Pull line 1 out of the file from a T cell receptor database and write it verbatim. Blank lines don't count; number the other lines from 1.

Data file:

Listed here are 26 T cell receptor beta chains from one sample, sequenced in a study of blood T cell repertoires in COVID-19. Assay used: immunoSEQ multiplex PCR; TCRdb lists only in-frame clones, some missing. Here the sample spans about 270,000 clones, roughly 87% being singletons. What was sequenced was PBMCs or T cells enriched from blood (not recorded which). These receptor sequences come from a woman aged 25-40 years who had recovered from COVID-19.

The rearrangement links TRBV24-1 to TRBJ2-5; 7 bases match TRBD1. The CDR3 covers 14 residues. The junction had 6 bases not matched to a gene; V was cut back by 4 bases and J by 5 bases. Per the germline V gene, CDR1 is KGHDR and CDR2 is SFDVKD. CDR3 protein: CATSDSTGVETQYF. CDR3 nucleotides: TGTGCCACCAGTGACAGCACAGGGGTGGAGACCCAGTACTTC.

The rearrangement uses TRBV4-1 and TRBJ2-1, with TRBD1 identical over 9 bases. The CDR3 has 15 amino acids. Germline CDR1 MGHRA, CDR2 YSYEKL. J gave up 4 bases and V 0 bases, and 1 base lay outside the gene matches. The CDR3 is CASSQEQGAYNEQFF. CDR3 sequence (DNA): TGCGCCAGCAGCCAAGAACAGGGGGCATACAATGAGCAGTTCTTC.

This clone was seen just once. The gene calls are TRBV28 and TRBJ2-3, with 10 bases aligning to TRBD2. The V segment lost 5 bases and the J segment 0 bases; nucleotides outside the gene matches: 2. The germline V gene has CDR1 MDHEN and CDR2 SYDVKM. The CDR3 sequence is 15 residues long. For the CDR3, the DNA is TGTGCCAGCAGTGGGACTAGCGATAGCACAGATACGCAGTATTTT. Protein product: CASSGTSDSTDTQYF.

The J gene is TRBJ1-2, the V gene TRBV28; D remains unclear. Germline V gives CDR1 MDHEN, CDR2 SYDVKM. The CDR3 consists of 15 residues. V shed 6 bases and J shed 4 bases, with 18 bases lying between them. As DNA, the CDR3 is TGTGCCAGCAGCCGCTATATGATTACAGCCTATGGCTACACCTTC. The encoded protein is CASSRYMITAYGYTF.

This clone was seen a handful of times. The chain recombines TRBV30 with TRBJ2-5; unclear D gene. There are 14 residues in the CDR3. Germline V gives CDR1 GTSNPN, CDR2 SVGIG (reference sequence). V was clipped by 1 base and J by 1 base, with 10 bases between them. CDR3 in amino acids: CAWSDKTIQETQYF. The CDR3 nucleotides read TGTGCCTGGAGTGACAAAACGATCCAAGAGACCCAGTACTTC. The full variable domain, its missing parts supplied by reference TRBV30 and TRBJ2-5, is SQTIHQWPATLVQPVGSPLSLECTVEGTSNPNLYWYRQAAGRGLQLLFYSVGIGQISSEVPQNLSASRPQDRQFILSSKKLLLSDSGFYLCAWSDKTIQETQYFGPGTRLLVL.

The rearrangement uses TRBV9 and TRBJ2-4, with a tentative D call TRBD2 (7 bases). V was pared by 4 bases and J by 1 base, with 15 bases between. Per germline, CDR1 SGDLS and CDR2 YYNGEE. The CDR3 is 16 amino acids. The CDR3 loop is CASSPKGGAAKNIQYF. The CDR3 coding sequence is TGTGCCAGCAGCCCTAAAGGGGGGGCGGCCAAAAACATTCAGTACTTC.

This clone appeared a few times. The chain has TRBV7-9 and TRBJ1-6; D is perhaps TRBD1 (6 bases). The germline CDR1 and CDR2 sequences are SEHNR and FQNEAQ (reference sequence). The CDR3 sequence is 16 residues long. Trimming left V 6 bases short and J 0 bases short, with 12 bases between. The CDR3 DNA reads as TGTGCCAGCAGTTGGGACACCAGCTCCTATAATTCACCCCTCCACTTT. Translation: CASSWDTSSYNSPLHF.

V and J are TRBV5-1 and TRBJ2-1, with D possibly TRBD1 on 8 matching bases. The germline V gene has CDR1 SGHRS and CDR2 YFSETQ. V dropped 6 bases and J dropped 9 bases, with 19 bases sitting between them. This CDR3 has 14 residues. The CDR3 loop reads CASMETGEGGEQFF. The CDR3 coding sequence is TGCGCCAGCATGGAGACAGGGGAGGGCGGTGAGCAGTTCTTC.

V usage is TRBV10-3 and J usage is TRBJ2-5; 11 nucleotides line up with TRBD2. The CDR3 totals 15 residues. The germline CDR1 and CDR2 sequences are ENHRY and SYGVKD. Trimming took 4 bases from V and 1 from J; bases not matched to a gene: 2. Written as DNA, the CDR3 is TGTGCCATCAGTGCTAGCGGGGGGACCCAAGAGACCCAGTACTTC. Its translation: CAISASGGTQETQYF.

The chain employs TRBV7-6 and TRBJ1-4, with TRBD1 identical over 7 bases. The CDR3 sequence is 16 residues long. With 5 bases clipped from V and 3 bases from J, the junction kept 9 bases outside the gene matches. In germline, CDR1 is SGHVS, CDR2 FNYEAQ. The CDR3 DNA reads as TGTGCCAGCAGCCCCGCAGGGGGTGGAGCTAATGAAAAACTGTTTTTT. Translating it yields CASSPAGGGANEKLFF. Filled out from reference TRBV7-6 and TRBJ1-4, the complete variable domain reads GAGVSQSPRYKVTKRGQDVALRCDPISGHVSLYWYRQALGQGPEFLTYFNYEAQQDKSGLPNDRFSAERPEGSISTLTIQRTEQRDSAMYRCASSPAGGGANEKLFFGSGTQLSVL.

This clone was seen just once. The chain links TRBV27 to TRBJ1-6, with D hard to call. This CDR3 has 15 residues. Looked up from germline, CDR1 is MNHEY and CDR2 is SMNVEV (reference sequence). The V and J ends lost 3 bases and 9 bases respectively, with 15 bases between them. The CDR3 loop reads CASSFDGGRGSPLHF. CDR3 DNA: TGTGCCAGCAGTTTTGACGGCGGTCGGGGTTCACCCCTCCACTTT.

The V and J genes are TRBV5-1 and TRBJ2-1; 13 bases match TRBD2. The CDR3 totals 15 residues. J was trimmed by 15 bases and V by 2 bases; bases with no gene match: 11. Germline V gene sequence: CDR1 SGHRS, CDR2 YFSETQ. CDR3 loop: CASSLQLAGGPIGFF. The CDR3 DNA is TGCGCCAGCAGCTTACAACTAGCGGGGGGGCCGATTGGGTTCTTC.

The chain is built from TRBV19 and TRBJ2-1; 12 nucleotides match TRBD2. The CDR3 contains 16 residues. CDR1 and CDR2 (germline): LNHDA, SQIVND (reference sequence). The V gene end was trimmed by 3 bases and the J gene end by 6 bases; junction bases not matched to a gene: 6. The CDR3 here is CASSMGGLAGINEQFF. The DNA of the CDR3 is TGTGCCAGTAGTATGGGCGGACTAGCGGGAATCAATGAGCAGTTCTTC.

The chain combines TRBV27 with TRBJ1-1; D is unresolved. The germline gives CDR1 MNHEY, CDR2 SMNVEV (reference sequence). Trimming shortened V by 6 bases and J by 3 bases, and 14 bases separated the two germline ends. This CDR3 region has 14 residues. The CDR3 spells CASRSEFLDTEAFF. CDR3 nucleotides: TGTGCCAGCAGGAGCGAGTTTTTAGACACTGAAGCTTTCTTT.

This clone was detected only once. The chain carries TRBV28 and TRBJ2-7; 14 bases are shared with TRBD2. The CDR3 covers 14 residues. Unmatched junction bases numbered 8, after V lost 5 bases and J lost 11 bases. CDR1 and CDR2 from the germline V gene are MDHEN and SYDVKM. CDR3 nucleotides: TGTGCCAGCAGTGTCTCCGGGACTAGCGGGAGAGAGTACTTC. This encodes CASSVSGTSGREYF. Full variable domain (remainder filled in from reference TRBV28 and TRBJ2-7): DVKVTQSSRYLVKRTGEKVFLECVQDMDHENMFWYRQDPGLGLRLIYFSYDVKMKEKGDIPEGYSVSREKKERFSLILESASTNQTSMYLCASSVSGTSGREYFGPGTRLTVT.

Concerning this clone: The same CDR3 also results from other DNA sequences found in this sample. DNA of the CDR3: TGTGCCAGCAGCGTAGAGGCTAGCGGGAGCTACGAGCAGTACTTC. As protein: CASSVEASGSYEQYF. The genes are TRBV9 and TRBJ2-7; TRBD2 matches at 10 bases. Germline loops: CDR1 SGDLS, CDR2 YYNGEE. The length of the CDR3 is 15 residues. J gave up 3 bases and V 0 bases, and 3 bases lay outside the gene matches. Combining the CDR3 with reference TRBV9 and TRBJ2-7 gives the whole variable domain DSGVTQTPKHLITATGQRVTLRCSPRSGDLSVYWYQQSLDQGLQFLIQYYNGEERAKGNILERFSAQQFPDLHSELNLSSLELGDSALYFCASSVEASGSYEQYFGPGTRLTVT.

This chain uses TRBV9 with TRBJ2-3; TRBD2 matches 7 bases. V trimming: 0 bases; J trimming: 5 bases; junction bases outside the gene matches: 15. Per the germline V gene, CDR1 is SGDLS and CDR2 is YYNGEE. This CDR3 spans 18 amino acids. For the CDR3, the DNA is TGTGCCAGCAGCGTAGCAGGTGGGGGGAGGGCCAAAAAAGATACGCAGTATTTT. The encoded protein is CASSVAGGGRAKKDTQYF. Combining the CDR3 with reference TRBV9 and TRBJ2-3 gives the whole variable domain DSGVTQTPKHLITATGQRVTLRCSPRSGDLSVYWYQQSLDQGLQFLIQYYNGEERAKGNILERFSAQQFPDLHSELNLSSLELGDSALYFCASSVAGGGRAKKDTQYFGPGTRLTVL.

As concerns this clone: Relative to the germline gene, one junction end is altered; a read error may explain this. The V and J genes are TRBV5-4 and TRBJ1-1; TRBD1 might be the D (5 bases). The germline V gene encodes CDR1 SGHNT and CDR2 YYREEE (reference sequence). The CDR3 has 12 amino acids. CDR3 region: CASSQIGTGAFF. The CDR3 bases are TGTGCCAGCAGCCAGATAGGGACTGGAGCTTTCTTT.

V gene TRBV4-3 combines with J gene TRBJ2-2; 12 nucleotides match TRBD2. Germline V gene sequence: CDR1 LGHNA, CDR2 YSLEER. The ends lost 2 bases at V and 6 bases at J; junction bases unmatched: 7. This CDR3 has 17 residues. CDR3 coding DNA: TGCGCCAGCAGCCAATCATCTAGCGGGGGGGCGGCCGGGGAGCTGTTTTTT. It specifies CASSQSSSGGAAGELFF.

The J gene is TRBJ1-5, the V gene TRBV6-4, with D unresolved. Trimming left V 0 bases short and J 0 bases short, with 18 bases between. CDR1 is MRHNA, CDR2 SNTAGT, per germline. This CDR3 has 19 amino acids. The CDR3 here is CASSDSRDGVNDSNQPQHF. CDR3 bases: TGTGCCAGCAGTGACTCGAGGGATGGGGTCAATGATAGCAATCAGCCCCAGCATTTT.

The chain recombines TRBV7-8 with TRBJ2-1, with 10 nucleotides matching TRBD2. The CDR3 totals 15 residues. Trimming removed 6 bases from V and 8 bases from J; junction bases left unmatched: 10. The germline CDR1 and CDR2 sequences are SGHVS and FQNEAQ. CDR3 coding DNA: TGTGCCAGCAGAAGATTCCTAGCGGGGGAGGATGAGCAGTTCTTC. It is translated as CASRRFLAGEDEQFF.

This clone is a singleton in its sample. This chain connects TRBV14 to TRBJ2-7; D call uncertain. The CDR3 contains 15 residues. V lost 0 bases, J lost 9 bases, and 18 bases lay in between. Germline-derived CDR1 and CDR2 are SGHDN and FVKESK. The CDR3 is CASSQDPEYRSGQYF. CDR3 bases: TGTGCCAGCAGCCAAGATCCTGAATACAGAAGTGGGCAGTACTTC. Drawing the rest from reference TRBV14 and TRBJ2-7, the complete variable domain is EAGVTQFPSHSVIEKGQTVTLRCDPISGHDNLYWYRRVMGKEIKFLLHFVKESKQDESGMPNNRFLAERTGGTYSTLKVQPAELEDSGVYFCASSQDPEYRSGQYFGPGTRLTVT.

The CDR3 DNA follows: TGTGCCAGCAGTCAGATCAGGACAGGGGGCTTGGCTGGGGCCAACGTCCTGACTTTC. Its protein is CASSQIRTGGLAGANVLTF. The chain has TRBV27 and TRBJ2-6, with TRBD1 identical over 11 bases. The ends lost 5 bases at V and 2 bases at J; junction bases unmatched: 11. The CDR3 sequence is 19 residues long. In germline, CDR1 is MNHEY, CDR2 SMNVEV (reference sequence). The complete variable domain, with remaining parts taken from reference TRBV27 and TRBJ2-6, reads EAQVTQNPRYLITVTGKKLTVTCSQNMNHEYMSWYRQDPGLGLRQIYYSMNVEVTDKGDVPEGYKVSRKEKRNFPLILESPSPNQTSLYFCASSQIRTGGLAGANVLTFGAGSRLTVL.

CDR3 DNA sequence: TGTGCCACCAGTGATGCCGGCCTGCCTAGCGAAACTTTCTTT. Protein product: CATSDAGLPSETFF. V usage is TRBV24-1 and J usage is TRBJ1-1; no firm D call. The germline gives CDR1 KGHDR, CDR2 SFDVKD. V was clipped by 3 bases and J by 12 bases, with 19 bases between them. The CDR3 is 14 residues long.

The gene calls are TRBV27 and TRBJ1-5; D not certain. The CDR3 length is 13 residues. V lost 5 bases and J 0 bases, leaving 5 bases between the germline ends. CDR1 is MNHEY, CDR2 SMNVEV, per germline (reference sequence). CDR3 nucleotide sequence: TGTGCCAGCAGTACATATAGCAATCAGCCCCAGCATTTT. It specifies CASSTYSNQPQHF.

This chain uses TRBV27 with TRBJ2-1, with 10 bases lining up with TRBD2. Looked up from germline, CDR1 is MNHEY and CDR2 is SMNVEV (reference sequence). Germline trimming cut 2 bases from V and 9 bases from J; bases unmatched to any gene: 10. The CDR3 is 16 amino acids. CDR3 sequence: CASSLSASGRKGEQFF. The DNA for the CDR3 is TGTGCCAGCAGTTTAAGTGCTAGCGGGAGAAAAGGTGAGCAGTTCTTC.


Listed here are 26 T cell receptor beta chains from one sample, sequenced in a study of blood T cell repertoires in COVID-19. Assay used: immunoSEQ multiplex PCR; TCRdb lists only in-frame clones, some missing. Here the sample spans about 270,000 clones, roughly 87% being singletons. What was sequenced was PBMCs or T cells enriched from blood (not recorded which). These receptor sequences come from a woman aged 25-40 years who had recovered from COVID-19.